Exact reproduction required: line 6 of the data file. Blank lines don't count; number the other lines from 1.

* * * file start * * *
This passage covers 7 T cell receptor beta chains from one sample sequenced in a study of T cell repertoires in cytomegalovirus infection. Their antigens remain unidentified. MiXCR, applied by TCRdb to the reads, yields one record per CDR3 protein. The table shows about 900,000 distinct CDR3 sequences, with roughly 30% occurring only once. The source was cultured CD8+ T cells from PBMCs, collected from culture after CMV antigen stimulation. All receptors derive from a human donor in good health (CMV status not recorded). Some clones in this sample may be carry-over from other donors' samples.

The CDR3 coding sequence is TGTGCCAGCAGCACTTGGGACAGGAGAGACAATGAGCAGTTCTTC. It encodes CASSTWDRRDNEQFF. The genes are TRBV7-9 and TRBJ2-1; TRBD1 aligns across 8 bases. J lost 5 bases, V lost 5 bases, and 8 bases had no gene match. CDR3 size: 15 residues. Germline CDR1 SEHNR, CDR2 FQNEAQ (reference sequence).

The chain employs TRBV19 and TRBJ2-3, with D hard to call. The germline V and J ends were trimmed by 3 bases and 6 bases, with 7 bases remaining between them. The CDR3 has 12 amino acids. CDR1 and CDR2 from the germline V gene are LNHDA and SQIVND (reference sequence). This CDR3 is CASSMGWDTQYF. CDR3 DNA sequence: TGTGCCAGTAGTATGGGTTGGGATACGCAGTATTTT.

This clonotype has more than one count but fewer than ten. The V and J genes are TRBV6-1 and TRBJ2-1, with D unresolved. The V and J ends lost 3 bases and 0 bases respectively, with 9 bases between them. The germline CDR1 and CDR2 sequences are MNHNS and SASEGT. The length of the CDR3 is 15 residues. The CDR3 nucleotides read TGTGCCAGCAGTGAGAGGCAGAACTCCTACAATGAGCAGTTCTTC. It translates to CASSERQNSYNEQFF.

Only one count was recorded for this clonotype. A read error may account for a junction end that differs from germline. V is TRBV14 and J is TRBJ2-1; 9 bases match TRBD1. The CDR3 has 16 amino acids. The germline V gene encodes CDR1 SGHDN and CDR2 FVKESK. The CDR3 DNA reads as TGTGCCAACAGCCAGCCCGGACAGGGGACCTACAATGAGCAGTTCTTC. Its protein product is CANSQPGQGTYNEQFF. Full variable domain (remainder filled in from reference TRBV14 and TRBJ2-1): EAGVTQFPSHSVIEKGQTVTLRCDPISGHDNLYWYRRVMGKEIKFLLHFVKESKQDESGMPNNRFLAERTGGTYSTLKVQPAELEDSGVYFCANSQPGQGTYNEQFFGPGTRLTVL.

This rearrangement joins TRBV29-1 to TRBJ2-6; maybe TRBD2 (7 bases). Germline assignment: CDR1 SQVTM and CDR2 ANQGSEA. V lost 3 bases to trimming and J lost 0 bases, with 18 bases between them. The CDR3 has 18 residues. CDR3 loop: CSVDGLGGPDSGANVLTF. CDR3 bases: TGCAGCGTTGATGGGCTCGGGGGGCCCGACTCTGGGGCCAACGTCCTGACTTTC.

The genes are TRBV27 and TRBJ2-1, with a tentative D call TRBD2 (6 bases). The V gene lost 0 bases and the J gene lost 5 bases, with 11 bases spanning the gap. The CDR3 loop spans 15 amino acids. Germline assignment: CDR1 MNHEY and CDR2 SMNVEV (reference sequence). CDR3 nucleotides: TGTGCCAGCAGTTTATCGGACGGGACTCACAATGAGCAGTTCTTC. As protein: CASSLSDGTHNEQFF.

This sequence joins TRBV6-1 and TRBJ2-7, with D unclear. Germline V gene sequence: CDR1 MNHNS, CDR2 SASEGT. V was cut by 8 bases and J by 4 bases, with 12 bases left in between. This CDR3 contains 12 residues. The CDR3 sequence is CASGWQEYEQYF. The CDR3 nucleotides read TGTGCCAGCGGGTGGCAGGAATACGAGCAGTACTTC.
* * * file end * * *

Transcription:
This rearrangement joins TRBV29-1 to TRBJ2-6; maybe TRBD2 (7 bases). Germline assignment: CDR1 SQVTM and CDR2 ANQGSEA. V lost 3 bases to trimming and J lost 0 bases, with 18 bases between them. The CDR3 has 18 residues. CDR3 loop: CSVDGLGGPDSGANVLTF. CDR3 bases: TGCAGCGTTGATGGGCTCGGGGGGCCCGACTCTGGGGCCAACGTCCTGACTTTC.